4th Sunday of Advent

Station at the Church of the Twelve Apostles

Like the whole liturgy of this season, the purpose of the Mass for the Fourth Sunday of Advent is to prepare us for the twofold coming of Christ: His coming in mercy at Christmas; and in justice at the end of the world. Allusion is made to the first in the Introit, Gospel, Offertory and Communion, and to the second in the Epistle; while the Collect, Gradual and Alleluia can be applied to either of the two.

In this mass we meet once again with the three great figures that are before the mind of the Church throughout Advent, Isaias, St. John the Baptist, and our Lady. The prophet Isaias foretells of St. John the Baptist that he will be "A voice of one crying in the wilderness : Prepare ye the way of the Lord, make straight his paths ... and all flesh shall see the salvation of God." And "the word of the Lord was made unto John, the son of Zachary in the desert. And he came into all the country about the Jordan, preaching the Baptism of penance for the remission of sins " (Gospel). "John," St. Gregory explains, "told those who hurried in crowds to be baptised: "Ye brood of vipers, who hath told you to flee from the wrath to come?" Now the wrath to come is the final chastisement, which the sinner will not be able to escape unless he have recourse now to the lamentations of penance. The friend of the Bridegroom warns us to bring forth not fruits merely of penance but worthy fruits. These words are a call to each man's conscience, bidding him lay up by means of penance a treasure of good works,the greater in proportions to the ravage of sin which caused it" (3rd Noct.). And St. Leo says, "God Himself teaches us by the prophet Isaias: I will lead the blind in a way that they know not, and I will turn the darkness before them into light and I will not forsake them."

The Apostle St. John makes clear to us, the way in which this mystery is fulfilled, when he says, " And we know that the Son of God is come. And He hath given us understanding that we may know the true God and may be in His true Son " (2nd Noct.). The liturgy continues : Because of the great love that God has manifested towards us He has sent on earth His only begotten Son to be born of the Virgin Mary. Also in the Communion sentence the Church recalls to us the prophecy of Isaias : " Behold a virgin shall conceive and bear a Son : and His name shall be called Emmanuel." And again, in the Offertory, she combines in a single salutation the words addressed to our Lady by the archangel and by St. Elizabeth. St. Gregory writes : " Gabriel, whose name means Strength of God, is sent to Mary, since he comes to announce the Messias whose will it is, to appear in humiliation and abasement, in order to subdue all the powers of the air. It was fitting that He should be heralded by Gabriel the c strength of God '; He, who was to come as the Lord of Might, the All-powerful and Unconquerable in battle, to crush the powers of the air in universal defeat" (Sermon 35).

In the Collect, just as we are reminded of the display of our Lord's "great might" which will take place at the time of His second coming, when as supreme Judge, He will come in the splendour of His divine Majesty to render to each according to His works, so we find an allusion to this same great power manifested in His first coming. It was as one clothed in His weak and mortal human nature that our Lord put the Devil to flight.

As we think of our Lord as nigh at hand in one or other of His " comings", let us say, with the Church, "Come, Lord Jesus, and tarry not."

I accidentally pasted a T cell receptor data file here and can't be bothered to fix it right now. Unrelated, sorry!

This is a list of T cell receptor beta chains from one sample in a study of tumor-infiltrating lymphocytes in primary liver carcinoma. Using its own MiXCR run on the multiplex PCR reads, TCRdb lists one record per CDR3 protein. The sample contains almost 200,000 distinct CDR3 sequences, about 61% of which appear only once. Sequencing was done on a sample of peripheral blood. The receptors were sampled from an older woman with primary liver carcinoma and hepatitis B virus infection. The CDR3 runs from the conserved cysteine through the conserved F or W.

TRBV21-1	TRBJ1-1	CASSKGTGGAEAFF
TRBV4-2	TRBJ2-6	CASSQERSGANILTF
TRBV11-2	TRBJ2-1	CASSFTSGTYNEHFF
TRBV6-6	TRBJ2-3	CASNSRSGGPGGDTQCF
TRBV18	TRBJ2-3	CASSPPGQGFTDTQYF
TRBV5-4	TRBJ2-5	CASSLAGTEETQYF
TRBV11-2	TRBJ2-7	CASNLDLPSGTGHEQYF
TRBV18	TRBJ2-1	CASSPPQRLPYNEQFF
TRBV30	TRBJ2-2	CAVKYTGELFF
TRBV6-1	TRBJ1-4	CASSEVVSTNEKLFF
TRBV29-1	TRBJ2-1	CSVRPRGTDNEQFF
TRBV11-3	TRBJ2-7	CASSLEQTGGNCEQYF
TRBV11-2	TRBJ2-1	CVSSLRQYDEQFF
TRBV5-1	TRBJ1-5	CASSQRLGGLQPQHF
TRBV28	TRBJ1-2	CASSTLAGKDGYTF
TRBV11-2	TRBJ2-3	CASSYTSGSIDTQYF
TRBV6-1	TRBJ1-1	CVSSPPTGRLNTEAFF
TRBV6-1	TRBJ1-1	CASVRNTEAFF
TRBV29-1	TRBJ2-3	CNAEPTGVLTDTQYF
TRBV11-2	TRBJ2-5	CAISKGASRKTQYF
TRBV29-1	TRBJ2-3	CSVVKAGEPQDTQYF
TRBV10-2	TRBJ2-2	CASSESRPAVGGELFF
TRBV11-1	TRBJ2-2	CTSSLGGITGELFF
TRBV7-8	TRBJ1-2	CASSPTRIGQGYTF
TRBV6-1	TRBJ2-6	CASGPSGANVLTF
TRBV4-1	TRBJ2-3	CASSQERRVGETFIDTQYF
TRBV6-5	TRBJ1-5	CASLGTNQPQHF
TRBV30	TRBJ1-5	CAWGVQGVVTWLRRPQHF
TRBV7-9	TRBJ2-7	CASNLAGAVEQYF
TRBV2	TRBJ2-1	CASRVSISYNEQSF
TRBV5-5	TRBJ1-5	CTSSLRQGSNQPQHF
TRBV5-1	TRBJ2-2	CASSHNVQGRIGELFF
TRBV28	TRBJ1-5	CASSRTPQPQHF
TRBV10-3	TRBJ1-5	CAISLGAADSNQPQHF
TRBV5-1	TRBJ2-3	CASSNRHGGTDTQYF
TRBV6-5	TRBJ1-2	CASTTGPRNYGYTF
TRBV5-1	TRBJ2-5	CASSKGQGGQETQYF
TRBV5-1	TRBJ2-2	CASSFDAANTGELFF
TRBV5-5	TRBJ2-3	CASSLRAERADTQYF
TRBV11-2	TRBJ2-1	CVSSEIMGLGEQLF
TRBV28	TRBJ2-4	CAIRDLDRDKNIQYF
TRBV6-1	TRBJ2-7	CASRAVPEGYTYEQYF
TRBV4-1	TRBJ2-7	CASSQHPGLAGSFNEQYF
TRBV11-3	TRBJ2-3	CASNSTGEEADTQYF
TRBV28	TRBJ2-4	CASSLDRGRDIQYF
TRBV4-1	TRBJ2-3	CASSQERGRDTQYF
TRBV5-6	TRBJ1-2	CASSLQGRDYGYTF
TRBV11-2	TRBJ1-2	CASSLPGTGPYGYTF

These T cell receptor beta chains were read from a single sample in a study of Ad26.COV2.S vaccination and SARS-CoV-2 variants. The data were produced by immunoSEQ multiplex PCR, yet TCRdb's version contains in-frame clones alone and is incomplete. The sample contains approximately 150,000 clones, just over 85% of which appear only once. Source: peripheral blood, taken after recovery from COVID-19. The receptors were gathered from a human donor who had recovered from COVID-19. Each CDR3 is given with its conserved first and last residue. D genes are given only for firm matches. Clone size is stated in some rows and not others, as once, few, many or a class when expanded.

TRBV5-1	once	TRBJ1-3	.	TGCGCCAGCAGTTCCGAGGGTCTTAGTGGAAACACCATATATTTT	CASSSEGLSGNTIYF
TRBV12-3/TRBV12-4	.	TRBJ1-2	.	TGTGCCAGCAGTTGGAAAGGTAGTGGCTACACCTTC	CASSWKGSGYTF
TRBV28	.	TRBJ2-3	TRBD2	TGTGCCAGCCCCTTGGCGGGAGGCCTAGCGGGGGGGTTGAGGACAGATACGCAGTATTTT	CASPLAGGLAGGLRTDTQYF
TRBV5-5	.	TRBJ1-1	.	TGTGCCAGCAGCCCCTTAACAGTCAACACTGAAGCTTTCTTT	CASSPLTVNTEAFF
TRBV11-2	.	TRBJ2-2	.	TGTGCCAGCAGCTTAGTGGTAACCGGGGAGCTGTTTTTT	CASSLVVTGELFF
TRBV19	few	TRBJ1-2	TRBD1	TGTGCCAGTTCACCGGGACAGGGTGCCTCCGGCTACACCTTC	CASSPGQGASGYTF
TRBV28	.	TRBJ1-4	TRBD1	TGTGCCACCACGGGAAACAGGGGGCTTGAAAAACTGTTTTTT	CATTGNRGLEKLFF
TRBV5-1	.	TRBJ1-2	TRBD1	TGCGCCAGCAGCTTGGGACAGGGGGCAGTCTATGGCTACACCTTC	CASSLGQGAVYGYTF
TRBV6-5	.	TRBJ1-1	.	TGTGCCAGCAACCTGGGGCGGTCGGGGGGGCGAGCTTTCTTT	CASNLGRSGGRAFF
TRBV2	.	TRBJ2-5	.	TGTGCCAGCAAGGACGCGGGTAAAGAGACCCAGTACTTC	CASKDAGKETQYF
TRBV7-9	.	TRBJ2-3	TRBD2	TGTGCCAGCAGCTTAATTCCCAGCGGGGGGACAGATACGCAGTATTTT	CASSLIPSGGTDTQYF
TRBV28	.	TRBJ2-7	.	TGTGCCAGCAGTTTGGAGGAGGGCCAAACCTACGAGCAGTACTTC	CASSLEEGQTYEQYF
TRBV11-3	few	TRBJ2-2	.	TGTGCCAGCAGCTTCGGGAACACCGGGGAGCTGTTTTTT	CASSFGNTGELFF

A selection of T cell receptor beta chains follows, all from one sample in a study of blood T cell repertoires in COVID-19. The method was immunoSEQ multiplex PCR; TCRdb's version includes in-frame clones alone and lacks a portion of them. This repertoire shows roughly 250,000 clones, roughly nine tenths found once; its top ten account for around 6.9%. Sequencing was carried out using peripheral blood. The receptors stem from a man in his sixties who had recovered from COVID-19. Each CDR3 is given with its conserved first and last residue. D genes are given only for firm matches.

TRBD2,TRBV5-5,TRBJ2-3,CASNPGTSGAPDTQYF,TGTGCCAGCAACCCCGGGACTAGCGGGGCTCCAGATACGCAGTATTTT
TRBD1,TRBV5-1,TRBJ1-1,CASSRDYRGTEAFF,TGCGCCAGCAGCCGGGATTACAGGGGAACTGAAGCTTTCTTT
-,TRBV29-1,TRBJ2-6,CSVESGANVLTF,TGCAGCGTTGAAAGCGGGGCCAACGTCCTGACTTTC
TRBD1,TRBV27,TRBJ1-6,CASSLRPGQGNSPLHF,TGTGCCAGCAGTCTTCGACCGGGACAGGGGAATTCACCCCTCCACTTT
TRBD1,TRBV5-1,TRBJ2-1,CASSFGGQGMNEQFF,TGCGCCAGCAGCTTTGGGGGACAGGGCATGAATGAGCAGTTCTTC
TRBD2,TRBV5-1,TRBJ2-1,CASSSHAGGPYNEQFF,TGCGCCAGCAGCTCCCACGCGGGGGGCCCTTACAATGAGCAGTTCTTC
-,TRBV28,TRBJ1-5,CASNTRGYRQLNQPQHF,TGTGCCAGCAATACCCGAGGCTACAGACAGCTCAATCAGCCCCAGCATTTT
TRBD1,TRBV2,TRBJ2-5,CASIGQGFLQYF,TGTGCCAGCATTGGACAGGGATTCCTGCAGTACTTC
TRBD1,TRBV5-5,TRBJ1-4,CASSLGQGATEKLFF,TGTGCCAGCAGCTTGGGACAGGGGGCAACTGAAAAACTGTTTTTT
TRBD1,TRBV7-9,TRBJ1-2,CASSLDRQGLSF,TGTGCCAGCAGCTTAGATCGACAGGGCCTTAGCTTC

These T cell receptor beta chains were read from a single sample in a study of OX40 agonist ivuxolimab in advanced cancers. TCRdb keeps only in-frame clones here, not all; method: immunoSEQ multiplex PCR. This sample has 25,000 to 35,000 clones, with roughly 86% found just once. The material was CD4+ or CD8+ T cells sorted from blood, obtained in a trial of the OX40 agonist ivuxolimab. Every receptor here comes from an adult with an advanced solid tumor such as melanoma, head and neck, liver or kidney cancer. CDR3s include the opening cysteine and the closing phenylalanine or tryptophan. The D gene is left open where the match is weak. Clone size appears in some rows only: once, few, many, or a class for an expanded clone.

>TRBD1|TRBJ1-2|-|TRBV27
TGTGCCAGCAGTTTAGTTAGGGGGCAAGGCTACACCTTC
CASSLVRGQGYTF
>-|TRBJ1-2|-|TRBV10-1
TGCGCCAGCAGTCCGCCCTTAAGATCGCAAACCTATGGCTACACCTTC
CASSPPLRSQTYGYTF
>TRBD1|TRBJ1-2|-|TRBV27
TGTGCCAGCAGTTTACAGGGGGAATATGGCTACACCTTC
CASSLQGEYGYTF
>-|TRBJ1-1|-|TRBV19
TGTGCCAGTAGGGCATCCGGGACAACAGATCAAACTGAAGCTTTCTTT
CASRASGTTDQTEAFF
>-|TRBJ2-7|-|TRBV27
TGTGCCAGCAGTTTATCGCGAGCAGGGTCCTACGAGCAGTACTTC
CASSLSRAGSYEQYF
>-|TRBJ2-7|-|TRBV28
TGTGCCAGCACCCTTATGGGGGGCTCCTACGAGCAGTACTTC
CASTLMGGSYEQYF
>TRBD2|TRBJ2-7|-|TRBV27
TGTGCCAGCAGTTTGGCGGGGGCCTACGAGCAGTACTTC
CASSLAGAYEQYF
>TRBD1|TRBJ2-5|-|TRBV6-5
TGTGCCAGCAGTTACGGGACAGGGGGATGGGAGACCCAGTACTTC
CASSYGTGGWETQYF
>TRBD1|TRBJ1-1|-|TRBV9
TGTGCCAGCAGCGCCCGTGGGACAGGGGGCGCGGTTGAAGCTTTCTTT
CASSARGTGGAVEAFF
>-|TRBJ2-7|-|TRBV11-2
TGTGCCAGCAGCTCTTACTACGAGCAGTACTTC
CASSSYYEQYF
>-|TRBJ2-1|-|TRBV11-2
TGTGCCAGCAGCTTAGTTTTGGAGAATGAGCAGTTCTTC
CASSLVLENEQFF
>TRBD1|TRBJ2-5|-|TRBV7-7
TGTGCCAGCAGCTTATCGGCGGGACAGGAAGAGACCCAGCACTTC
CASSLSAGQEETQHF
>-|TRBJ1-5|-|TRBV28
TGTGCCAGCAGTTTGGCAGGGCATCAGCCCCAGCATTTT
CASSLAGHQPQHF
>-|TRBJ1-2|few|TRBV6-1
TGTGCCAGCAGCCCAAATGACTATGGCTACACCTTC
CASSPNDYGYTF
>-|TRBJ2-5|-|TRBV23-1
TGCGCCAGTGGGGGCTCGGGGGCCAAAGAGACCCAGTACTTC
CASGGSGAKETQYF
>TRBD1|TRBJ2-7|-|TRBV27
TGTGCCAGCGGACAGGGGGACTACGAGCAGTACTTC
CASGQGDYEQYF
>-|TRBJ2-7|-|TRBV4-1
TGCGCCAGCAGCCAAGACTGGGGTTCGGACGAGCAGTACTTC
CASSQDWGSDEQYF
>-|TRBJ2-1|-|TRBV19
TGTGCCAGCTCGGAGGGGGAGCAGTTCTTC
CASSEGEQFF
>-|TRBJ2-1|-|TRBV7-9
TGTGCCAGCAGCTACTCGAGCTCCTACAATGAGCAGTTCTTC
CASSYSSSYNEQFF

Rorate coeli desuper, et nubes pluant Justum: aperiatur terra, et germinet Salvatorem. * Coeli enarrant gloriam Dei: et opera manuum ejus annuntiat firmamentum.
Drop down Dew, ye heavens, from above, and let the clouds rain the Just One: let the earth be opened and bud forth a Saviour. * The heavens show forth the glory of God: and the firmament declareth the works of His hands.
(Isaias 45:8 and Psalm 18:2 from the Introit of Mass)

Excita, quaesumus, Domine, potentiam tuam, et veni, et magna nobis virtute succurre: ut per auxilium gratiae tuae quod nostra peccata praepediunt, indulgentia tuae propitiationis acceleret.
Stir up Thy power and come, we pray Thee, O Lord, and with great might succour us; that our deliverance, which our sins impede, may be hastened by the help of Thy grace and the forgiveness of Thy mercy.

Lesson from the Epistle of blessed Paul the Apostle to the Corinthians.
Brethren, let a man so account of us as of the ministers of Christ and the dispensers of the mysteries of God. Here now it is required among the dispensers that a man be found faithful. But to me it is a very small thing to be judged by you or by man's day : but neither do I judge my own self. For I am not conscious to myself of anything: yet am I not hereby justified, but He that judgeth me is the Lord. Therefore judge not before the time, until the Lord come; who both will bring to light the hidden things of darkness, and will make manifest the counsels of the hearts : and then shall every man have praise from God.
(1 Corinthians 4:1-5)

Continuation of the Holy Gospel according to Luke.
Now in the fifteenth year of the reign of Tiberius, Pontius Pilate being governor of Judea, and Herod tetrarch of Galilee, and Philip his brother tetrarch of Iturea and the country of Trachonitis, and Lysanias tetrarch of Abilina, under the high priests Annas and Caiphas, the word of the Lord came to John, the son of Zachary, in the desert. And he came into all the country about the Jordan, preaching the baptism of penance for the remission of sins: as it was written in the book of the words of Isaias the prophet: A voice of one crying in the wilderness: Prepare ye the way of the Lord: make straight his paths: every valley shall be filled, and every mountain and hill shall be brought low: and the crooked shall be made straight, and the rough ways plain: and all flesh shall see the salvation of God.